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The Gnip 30-Day Search API provides low-latency, full-fidelity, query-based access to 30 days of historical data with minute granularity. Data is available within 30 seconds of generation on the Twitter platform. We’ve introudced several new operators and features with version 2.0, some of which are highlighted below with links to more details.

New Features 

Below is a list of some of the new operators and features available in 2.0. For more details, see “More Details” button.

  • New limit of 2048 characters per rule, with no limit on the number of positive clauses or negative clauses
  • New “has:{images, videos, symbols}” operator support
  • $ cashtag operator support
  • Enrichment - Enhanced URL Expansion
  • Enrichments and Matching rules in Original Format

More Details »

Request Types  

The 30-Day Search API supports two types of requests:

1. Search Requests (data)

Search requests to the data endpoint allow you to retrieve up to 500 results at a time (per request) for a given timeframe in the last 30 days. It can be used to retrieve the most recent results for a high volume query, all results for a small time slice, or all of the results in the last 30 days for a low volume query. The Search endpoint is ideal for allowing users to search for recent data for a query or topic. Searches can be refined to any timeframe in the last 30 days to analyze the data in that given timeframe.

Results provided via Search are compliant at the time of delivery.

2. Counts Requests (Tweet count)

Requests to the Counts endpoint provide the ability to retrieve historical activity counts (volume), which reflect the number of activities that match a given query during the requested timeframe. These requests may define bucket sizes for the generation of the counts, which define the time period of each count. The bucket size may be per day, hour, or minute.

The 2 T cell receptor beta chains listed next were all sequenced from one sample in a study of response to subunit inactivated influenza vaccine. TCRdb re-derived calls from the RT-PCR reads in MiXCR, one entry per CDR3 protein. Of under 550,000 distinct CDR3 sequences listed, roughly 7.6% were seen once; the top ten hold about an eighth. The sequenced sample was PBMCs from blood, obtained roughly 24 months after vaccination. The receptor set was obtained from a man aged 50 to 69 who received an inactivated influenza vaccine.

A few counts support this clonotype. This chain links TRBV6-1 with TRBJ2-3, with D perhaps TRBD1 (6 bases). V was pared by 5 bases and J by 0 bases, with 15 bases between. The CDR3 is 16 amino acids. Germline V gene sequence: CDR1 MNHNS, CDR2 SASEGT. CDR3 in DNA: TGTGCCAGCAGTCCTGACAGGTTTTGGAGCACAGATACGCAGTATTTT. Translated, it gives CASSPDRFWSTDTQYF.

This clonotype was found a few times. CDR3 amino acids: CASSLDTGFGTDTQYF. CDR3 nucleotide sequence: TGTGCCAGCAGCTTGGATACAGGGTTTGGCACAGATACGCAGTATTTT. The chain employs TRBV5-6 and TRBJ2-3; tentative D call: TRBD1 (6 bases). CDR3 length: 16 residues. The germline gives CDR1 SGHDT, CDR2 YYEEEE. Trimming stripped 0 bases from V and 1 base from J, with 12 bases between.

These counts do not reflect any later compliance events (deletions, scrub geos), and some activities which are counted may not be available to retrieve with a Search request due to user compliance actions.

**Billing note: Each “page” of Data and Counts requests using nextTokens are counted as a billed request. Therefore if there are multiple pages of results for a single query, paging through the X pages of results would equate to X requests for billing.

Rules & Filtering  

In addition to adding new operators, we’ve made some changes to a few of the existing operators.

New Operators:
  • url:
  • has:images
  • has:videos
  • has:symbols
  • $ (cashtag)

For a complete list of supported operators, click the link below:

List of Operators »

Altered Operators:
  • url_contains:
  • twitter_lang:
  • has:lang:
  • bio_lang:

For more details on the altered operators and their replacements, click the link below:

Replaced Operators »

Data Updates and Mutability 

Unlike Gnip’s other historical products (Historical PowerTrack, Replay), some of the data within a Tweet is mutable (i.e. can be updated or changed after initial archival).

Mutable data falls into two categories:

  1. Metadata around a user/actor object.
    • user’s @handle
    • bio description
    • follower’s count, friends count, listed count, statuses count
  2. Tweet statistics (i.e. anything that can be changed on the platform by user action) See examples below:
    • retweet count
    • favorites count

In most of these cases, the Search API will return data as it exists on the platform at query-time, rather than Tweet generation time. However, in the case of queries using select operators (e.g. from, to, @, is:verified), this may not be the case. Data is updated in our index on a regular basis, with an increased frequency for most recent timeframes. As a result, in some cases the data returned may not exactly match the data that was queried for, but matches data at the time it was last indexed.

Note: this issue of inconsistency only applies to queries where the operator applies to mutable data (e.g. user and user-bio related operators and counts-based operators). We will not be supporting many such operators initially, but will offer more in the future. The most problematic example is indeed filtering for usernames, and the best workaround would be to use userIDs rather than @handles for queries including the from, to or @ operators.

Enrichments Support 

  • Support for Original Format: Original format streams will now include enrichments in the response payload, such as the “matching_rules” element.
  • Profile Geo Enrichment: there is no filtering support for Profile Geo, but it is included in the response payload.
  • Deprecation Gnip’s Language Classification: We’ve deprecated the Gnip language classification enrichment in favor of Twitter’s language classification which supports far more languages.
  • Enhanced URL Expansion - Tweets returned by the Search API now include the enhanced URL Expansion enrichment including the URL’s Title and Meta Description.